When Pope Saint Martin I became pope in 649, Constantinople was the capital of the Byzantine empire and the patriarch of Constantinople was the most influential Church leader in the eastern Christian world. The struggles that existed within the Church at that time were magnified by the close cooperation of emperor and patriarch.

A teaching, Monothelism, strongly supported in the East, held that Christ had no human will. Twice emperors had officially favored this position, Heraclius by publishing a formula of faith and Constans II by silencing the issue of one or two wills in Christ.

Shortly after assuming the office of the papacy (which he did without first being confirmed by the emperor), Martin held a council at the Lateran in which the imperial documents were censured, and in which the patriarch of Constantinople and two of his predecessors were condemned. Constans II, in response, tried first to turn bishops and people against the pope.

Failing in this and in an attempt to kill the pope, the emperor sent troops to Rome to seize Martin and to bring him back to Constantinople.

Martin I lay too sick to fight on a couch in front of the altar when the soldiers burst into the Lateran basilica. He had come to the church when he heard the soldiers had landed. But the thought of kidnapping a sick pope from the house of God didn’t stop the soldiers from grabbing him and hustling him down to their ship.

He was then submitted to various imprisonments, tortures and hardships. Although condemned to death and with some of the torture imposed already carried out, Martin was saved from execution by the pleas of a repentant Paul, patriarch of Constantinople, who was himself gravely ill.

There he spent three months in a filthy, freezing cell while he suffered from dysentery. He was not allowed to wash and given the most disgusting food. After he was condemned for treason without being allowed to speak in his defense he was imprisoned for another three months.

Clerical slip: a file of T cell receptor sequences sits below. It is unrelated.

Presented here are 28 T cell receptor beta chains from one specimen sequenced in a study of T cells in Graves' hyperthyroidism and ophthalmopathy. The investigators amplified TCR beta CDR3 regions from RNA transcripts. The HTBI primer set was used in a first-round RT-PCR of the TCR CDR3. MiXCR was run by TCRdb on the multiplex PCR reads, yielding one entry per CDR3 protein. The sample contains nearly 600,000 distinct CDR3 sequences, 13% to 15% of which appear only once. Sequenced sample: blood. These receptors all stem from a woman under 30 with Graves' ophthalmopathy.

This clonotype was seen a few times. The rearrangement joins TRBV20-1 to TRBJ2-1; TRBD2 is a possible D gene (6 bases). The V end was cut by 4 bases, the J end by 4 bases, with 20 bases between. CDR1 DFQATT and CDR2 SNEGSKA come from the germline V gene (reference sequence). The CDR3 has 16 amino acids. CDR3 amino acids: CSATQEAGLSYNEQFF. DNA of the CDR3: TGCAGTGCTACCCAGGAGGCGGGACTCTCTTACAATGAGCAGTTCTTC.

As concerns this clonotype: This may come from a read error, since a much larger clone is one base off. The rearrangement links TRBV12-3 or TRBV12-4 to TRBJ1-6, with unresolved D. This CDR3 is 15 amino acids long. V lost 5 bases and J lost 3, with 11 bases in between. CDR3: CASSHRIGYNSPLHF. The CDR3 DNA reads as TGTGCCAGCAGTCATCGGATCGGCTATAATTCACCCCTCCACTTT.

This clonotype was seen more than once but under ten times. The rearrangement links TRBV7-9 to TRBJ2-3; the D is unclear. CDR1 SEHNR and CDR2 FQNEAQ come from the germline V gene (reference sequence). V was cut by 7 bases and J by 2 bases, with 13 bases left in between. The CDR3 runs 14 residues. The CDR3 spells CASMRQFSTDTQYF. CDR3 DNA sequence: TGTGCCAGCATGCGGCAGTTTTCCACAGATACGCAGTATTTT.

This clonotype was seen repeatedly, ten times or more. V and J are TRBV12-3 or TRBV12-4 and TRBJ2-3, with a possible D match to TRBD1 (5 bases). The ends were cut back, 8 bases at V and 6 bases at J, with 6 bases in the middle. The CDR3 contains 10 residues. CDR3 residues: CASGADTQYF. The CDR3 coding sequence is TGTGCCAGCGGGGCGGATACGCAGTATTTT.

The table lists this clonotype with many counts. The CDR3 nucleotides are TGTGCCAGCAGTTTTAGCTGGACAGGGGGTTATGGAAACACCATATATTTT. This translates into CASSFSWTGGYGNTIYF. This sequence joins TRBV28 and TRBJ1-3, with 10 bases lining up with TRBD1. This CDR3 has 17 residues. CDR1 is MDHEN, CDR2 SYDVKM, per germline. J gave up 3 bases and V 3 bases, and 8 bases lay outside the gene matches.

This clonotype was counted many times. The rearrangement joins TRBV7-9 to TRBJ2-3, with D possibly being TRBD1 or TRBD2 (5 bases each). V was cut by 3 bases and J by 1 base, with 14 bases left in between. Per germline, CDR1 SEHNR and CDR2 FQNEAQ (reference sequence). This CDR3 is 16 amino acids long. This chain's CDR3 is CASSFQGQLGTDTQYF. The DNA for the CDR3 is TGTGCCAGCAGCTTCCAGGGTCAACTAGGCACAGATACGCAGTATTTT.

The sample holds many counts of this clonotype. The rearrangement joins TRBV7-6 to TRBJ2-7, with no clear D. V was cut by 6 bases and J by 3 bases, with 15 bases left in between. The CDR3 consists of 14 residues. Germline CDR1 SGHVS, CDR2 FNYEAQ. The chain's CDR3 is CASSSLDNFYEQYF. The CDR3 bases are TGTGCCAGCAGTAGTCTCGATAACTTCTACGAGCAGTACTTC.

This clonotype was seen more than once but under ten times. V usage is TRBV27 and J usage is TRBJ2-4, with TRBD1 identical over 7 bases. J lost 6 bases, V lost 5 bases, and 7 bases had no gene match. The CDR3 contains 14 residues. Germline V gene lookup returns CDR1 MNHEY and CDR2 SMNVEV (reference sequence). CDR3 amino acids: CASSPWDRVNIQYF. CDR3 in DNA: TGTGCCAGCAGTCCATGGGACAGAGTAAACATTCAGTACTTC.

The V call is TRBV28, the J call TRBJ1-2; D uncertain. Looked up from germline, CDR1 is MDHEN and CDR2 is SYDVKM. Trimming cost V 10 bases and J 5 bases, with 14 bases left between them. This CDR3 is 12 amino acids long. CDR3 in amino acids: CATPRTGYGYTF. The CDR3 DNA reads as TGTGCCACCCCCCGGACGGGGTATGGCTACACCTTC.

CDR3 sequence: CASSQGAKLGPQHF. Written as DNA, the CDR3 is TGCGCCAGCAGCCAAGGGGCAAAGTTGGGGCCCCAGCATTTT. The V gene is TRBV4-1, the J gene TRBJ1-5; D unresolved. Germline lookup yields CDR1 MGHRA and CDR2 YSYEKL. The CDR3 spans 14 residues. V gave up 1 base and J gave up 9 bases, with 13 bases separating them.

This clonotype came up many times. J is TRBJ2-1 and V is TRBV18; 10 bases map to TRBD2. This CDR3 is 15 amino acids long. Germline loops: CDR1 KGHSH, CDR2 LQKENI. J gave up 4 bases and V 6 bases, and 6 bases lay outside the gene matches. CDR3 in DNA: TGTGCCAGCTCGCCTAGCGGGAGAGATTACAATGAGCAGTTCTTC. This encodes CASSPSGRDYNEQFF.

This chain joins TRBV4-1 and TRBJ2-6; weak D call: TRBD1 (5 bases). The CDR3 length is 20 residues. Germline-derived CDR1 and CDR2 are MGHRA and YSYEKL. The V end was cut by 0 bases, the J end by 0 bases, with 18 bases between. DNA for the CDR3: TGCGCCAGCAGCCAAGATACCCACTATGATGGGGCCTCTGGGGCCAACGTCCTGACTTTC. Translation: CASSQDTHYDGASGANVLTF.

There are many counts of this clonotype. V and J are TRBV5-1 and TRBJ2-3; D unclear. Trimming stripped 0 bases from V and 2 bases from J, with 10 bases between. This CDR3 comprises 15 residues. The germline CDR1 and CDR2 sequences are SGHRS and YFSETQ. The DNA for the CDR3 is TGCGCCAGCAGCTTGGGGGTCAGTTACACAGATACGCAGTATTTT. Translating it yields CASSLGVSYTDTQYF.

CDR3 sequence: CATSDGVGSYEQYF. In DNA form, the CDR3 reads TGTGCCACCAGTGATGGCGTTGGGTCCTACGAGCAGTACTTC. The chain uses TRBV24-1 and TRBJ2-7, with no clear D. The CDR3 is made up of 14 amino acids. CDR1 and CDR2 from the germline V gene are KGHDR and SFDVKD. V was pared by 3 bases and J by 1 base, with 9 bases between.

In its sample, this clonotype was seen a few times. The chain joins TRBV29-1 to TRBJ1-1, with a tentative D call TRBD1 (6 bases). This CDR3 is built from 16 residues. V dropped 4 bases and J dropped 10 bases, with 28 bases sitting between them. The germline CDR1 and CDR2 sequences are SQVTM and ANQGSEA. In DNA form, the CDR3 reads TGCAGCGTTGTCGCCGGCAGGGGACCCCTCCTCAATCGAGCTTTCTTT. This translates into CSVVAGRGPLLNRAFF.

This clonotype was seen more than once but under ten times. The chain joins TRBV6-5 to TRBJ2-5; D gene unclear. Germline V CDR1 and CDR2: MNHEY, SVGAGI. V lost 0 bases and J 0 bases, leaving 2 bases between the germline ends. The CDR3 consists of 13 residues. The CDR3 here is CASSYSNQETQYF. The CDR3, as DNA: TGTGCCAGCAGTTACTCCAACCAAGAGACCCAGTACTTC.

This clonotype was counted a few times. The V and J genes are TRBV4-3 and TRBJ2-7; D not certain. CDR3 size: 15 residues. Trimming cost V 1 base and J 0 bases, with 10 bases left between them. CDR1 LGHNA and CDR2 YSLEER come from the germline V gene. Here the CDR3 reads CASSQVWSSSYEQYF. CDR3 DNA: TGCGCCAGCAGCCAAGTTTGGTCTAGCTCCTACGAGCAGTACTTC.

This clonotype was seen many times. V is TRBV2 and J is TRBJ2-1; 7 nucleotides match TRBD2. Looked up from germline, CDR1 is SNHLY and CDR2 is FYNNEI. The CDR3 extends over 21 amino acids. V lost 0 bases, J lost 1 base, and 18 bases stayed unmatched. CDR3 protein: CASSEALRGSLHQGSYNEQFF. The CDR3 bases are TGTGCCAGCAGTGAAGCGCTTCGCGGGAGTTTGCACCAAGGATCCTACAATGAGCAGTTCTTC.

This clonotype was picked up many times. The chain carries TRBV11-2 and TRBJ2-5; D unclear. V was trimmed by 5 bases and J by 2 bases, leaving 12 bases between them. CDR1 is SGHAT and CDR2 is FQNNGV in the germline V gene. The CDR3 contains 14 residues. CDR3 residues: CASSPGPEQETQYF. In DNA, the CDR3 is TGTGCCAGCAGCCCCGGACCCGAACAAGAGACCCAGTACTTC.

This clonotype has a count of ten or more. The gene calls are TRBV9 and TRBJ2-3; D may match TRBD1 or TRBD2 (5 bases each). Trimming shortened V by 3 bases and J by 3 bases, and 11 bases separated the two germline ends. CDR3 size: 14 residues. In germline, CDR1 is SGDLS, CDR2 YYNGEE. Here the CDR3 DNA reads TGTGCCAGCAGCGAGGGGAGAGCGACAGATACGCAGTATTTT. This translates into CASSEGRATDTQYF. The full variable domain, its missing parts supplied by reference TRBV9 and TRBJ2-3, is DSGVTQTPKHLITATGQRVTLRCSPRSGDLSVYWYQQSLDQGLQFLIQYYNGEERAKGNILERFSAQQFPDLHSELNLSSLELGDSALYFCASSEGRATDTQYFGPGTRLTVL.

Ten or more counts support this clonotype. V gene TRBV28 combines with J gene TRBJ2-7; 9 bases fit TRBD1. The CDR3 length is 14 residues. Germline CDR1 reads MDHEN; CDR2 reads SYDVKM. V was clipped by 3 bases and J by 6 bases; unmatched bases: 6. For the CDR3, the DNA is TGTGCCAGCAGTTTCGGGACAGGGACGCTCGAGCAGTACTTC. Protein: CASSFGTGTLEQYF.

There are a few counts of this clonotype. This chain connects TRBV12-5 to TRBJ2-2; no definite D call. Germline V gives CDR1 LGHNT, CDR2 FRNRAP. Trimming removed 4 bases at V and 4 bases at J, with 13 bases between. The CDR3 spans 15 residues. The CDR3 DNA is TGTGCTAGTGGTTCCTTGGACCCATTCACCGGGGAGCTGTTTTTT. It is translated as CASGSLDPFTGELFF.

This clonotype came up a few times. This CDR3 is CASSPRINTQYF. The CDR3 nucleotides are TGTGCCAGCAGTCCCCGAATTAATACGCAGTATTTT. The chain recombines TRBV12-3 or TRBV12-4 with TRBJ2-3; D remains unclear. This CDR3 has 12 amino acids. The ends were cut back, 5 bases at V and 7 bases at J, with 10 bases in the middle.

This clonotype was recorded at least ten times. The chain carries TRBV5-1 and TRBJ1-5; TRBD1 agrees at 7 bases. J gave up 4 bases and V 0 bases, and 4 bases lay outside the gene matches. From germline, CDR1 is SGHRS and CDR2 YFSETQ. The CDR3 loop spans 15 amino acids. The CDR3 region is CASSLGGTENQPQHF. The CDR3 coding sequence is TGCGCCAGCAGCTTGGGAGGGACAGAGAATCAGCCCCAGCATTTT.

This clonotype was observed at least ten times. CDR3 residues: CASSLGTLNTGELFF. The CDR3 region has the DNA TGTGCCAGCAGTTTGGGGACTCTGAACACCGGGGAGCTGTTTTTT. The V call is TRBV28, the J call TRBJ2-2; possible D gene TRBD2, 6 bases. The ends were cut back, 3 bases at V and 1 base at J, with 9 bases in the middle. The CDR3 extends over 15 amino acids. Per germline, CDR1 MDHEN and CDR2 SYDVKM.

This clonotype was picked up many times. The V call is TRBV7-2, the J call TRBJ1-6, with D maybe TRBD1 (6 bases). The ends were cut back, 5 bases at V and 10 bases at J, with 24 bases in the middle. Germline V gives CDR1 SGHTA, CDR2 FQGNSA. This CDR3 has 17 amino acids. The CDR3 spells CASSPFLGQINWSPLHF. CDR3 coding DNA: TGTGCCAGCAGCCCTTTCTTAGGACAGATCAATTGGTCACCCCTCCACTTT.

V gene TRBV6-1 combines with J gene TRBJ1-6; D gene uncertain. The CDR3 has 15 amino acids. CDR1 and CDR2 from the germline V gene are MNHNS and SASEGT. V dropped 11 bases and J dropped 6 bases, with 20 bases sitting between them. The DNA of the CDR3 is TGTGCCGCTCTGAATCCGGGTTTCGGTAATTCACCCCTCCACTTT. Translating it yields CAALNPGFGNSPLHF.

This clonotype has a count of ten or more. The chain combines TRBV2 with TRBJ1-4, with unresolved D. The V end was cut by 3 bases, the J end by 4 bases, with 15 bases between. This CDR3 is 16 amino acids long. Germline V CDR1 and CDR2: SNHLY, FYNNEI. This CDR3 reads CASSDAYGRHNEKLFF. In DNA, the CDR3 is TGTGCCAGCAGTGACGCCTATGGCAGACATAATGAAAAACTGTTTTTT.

From there he was exiled to the Crimea where he suffered from the famine of the land as well as the roughness of the land and its people. But hardest to take was the fact that the pope found himself friendless. His letters tell how his own church had deserted him and his friends had forgotten him. They wouldn’t even send him oil or corn to live off of.

Martin died shortly thereafter, tortures and cruel treatment having taken their toll. He is the last of the early popes to be venerated as a martyr.

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  1. Corn? Perhaps the better word would be grain, since corn, as we know it here in the US, is maize, which was not known in Europe at the time.

  2. O God, Who didst found Thy Church
    upon the most firm foundation of an apostolic rock
    in order to deliver her from the dreadful powers of hell,
    give her, we beseech Thee,
    that through the intercession of the blessed Martin,
    Thy Martyr and Sovereign Pontiff,
    she may produce at all times in Thy truth
    so as to enjoy always a secure defense.
    Through our Lord Jesus Christ,
    Who liveth and reigneth with God the Father,
    in the unity of the Holy Ghost, one God,
    world without end.


  3. Dear Pope St. Martin I, I hadn’t known of the struggles and deprivation you went through, and was horrified to learn of it. May you rest in peace, and please protect us from the coronavirus we are now experiencing worldwide.


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